Publications in various dailies and magazines – including De Volkskrant and Nieuwe Revu – have made Gummbah (an alias of Gertjan van Leeuwen, born in Nieuwaal, 1967) a fixture in the collective psyche of certain segments of the Dutch and Belgian population. His work offers a veritable avalanche of truly distasteful drawings, in which pitch-black humour, banality, absurdism and sublimated silliness form both the point of departure and the final destination. The show includes cartoons, comics, collages, murals and video art, as well as clothing made by Gummbah in collaboration with Chantal Rens.
Gummbah (an alias of Gertjan van Leeuwen, born in Nieuwaal, 1967), lives and works in Tilburg and takes his nom de plume from the Italian-American slang for ‘mate’. His publications in various dailies and magazines – including De Volkskrant, Nieuwe Revu and Humo – have made Gummbah a fixture in the collective psyche of certain segments of the Dutch and Belgian population. His work offers a veritable avalanche of drawings in truly bad taste, in which pitch-black humour, banality, absurdism and sublimated silliness form both the point of departure and the final destination. Oh well.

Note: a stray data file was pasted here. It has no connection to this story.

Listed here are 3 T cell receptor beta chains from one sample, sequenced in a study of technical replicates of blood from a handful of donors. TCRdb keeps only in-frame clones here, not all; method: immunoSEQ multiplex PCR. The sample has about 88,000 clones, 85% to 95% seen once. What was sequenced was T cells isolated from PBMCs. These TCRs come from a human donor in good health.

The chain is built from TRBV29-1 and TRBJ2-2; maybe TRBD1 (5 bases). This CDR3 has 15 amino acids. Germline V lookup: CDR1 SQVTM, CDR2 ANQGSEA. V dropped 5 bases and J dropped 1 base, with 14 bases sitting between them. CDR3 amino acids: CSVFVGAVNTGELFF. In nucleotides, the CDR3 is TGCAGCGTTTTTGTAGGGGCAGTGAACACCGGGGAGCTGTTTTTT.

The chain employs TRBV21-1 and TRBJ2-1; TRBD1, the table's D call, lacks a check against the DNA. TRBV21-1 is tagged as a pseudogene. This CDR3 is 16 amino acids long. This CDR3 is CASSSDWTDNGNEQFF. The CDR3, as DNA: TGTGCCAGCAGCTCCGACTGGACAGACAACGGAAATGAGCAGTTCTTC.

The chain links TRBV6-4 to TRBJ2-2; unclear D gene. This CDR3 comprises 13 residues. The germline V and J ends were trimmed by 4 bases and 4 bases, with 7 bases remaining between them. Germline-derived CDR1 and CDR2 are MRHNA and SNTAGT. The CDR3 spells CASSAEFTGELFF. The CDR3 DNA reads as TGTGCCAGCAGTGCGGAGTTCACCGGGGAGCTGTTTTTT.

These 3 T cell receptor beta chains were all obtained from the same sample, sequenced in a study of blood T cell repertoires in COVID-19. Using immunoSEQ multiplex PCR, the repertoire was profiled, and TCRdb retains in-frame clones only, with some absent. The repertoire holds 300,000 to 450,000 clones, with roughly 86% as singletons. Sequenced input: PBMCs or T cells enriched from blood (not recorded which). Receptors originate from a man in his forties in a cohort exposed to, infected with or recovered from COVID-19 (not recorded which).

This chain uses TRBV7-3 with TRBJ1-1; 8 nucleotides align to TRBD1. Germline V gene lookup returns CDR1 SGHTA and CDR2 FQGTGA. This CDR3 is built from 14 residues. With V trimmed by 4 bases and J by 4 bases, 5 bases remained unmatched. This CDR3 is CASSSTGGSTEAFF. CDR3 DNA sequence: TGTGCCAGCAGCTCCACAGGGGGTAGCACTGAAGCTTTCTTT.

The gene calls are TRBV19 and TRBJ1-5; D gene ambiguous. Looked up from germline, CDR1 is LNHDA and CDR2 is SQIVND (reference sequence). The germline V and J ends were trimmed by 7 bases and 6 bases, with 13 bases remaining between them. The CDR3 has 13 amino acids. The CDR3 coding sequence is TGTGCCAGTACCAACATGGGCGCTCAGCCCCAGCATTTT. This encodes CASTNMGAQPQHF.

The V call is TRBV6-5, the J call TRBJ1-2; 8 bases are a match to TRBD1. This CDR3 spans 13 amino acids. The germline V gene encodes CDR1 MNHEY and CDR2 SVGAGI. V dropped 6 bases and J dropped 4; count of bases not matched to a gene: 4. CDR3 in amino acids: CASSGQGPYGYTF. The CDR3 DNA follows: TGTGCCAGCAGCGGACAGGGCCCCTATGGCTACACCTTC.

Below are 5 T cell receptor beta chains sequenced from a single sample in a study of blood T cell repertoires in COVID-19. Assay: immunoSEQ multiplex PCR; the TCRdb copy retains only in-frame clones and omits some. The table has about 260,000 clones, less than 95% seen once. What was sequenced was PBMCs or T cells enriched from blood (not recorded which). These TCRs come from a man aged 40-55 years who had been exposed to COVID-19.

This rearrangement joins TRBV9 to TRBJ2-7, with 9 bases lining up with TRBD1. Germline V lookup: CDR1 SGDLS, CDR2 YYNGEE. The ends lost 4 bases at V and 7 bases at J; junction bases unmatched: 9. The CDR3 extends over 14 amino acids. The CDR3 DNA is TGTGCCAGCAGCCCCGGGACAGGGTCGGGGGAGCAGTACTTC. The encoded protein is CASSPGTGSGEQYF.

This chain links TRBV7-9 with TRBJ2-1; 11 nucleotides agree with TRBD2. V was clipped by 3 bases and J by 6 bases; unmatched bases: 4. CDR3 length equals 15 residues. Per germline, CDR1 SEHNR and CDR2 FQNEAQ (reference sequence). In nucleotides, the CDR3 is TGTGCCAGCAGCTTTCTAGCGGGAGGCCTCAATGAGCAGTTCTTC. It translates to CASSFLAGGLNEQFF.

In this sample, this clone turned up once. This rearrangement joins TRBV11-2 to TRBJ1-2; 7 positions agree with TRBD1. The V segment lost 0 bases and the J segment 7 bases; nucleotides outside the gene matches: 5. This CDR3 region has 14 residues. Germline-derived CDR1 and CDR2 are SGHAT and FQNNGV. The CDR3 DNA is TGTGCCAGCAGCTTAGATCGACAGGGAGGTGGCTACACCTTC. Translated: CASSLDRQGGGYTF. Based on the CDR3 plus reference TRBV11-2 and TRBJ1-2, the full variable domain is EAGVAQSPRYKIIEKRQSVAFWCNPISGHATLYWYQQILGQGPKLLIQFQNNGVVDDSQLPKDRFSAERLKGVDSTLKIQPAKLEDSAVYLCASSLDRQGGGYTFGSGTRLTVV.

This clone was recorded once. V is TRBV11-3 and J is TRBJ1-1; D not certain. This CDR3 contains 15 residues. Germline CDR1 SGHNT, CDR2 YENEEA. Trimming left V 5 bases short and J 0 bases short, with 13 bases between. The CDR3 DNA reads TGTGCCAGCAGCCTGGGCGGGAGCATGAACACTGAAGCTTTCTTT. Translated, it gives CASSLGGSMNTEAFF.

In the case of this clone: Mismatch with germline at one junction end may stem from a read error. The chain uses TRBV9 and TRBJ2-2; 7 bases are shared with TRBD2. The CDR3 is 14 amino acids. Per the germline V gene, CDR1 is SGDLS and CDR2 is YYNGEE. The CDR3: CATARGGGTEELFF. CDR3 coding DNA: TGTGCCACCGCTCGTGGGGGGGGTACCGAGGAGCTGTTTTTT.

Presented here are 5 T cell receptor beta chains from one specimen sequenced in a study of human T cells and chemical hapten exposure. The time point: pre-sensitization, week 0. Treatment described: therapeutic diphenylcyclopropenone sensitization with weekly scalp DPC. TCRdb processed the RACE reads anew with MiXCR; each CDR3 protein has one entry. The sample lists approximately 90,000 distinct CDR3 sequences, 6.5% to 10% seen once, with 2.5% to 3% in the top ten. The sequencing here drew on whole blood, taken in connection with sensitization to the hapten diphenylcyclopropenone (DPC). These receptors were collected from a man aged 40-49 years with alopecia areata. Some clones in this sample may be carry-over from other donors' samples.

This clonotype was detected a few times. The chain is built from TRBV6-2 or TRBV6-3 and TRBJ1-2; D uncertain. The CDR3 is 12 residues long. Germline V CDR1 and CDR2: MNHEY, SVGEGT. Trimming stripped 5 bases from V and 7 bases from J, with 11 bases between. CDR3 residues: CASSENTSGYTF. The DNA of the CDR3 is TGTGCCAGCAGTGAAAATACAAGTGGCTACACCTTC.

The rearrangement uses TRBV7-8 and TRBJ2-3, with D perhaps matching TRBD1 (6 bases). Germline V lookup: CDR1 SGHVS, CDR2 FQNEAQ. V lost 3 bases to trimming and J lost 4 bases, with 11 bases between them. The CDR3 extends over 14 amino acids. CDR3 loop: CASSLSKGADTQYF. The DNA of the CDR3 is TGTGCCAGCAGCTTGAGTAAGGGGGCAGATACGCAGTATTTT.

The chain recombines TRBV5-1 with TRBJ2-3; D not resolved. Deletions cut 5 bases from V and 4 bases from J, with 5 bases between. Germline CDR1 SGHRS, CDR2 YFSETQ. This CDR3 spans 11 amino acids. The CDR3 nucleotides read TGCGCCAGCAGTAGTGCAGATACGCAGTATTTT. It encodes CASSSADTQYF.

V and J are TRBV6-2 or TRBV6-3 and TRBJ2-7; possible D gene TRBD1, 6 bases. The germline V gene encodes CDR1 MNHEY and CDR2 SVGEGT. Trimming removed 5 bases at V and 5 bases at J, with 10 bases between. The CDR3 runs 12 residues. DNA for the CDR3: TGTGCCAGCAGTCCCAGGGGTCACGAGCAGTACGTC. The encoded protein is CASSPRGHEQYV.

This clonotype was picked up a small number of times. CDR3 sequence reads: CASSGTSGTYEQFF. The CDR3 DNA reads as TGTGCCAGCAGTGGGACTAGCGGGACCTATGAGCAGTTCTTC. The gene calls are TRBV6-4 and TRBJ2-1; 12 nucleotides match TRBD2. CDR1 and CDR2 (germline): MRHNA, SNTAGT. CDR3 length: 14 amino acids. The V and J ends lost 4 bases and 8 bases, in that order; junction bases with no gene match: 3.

Gummbah sees ideals of beauty as far too limiting: “Ugliness clears the way for endless variation.” While in terms of aesthetics, the denizens of his cartoons have a level playing field, his work does show a cast-iron division of roles between the sexes. Gummbah’s women tend to be scolding battle-axes – towering viragos that unfailingly domineer their man-folk.
According to Gummbah, we are surrounded by jokes. They can be found anywhere where that miserable piece of work – humanity – resides. Nevertheless, various themes recur as regularly as clockwork. Sex is one of them; death another. Other regulars include public health care and the physically and mentally challenged. There are no taboos in Gummbah’s universe – issues like paedophilia, AIDS, whooping cough, the Holocaust and religion are also regularly touched upon. But the worse the subject, the better the joke should be, according to the cartoonist.
More than anything else, owning a vagina is a practical thing – and that’s what makes it so feminine
He gets up really early to start on his drawings – to release the urge. “Because if there’s one thing I’m addicted to, it’s drawing. And if I’m sitting at the table anyway to draw, I might as well write something in the margin. When I’m drawing, I enter a kind of Zen Buddhist state, during which you might say that the doors of my consciousness – or what’s left of it – are opened wide up to my subconscious, with all kinds of flashes of thought getting free rein. I never write anything based on emotion – I never feel anger or frustration when I’m working. I don’t make a massive effort or anything. It’s basically just playing around with languages and jokes. Stare out of the window a lot, loaf about and meanwhile play at being an amateur linguistic virtuoso.”